Probably few Americans are familiar with the acronym "PBGC." This is the federal Pension Benefit Guaranty Corp., set up by Congress 30 years ago to provide insurance for defined benefit pension plans.Sounds like an example of "moral hazard." Government promises to "back up" pension plans, employers then underfund, and the risk of pension fund failures increases.
Today, the PBGC's insurance program is overwhelmed, underpriced and proves a false sense of security to tens of millions of American workers and retirees. Companies are too often offloading their pension commitments to the agency, leaving PBGC with a $23 billion deficit at the end of 2004 after posting an accounting surplus of more than $7 billion in 2001. According to the Congressional Budget Office (CBO), that deficit is likely to grow dramatically over the next 10 years -- by as much as $48 billion -- and the PBGC's single-employer program is slated to run out of cash sometime between 2020 and 2025. That is more than 20 years earlier than the expected Social Security shortfall.
As chairman of the Senate Budget Committee, I believe this serious long-term fiscal problem must be addressed now. While the root of the problem concerns widespread underfunding among defined benefit pension programs and an outdated law permitting it -- an issue the administration and Congress are tackling -- we also must take steps to maintain the PBGC's solvency and protect participants, beneficiaries and investors.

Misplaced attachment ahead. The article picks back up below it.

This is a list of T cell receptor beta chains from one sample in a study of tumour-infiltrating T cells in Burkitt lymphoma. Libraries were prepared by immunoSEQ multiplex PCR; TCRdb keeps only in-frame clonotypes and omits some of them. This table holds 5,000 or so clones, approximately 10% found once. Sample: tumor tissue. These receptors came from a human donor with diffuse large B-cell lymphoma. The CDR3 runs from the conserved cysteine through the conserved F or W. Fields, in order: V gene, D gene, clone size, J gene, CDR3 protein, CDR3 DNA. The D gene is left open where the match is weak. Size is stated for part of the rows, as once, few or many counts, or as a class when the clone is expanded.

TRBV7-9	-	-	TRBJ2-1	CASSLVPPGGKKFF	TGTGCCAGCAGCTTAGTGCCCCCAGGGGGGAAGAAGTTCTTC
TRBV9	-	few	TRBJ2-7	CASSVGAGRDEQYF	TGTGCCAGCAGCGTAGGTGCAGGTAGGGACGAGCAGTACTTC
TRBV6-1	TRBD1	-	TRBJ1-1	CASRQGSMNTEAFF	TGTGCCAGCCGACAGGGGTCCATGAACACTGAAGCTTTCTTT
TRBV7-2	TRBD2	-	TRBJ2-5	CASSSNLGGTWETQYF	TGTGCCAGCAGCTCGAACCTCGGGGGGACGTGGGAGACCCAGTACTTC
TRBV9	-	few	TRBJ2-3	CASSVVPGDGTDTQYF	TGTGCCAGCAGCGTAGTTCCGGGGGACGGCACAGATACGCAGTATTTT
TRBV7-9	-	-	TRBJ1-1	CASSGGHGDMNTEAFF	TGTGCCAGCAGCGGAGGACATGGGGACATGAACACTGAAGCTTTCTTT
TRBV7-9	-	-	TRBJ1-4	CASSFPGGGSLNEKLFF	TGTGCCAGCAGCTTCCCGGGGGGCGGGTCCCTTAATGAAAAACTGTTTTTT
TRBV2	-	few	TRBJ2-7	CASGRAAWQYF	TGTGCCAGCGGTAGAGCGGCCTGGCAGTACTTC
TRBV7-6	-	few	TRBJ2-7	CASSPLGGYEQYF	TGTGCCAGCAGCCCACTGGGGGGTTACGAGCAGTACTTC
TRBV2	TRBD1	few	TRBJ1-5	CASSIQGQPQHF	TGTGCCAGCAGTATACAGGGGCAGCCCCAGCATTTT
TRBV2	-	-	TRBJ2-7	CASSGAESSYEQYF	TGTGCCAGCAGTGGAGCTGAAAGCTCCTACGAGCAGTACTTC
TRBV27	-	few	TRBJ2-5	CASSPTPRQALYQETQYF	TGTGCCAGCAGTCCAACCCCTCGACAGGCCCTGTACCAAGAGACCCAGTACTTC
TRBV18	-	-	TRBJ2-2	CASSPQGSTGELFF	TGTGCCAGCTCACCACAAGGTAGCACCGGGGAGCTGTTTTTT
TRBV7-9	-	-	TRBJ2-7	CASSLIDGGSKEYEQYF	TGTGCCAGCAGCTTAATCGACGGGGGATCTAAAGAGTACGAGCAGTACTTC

Perhaps the problems here are even worse than those associated with moral hazard:
The PBGC receives no appropriated funds. Claims are paid primarily from the revenue of the premiums from sponsors of covered pension plans. Current annual fixed-rate premiums are set at $19 per participant, well below the value of the PBGC insurance. Rules surrounding fixed and variable premium levels must be updated, taking into account the amount of existing underfunded liabilities.Government is supplying the insurance. Are you surprised, therefore, to discover the premiums are too low?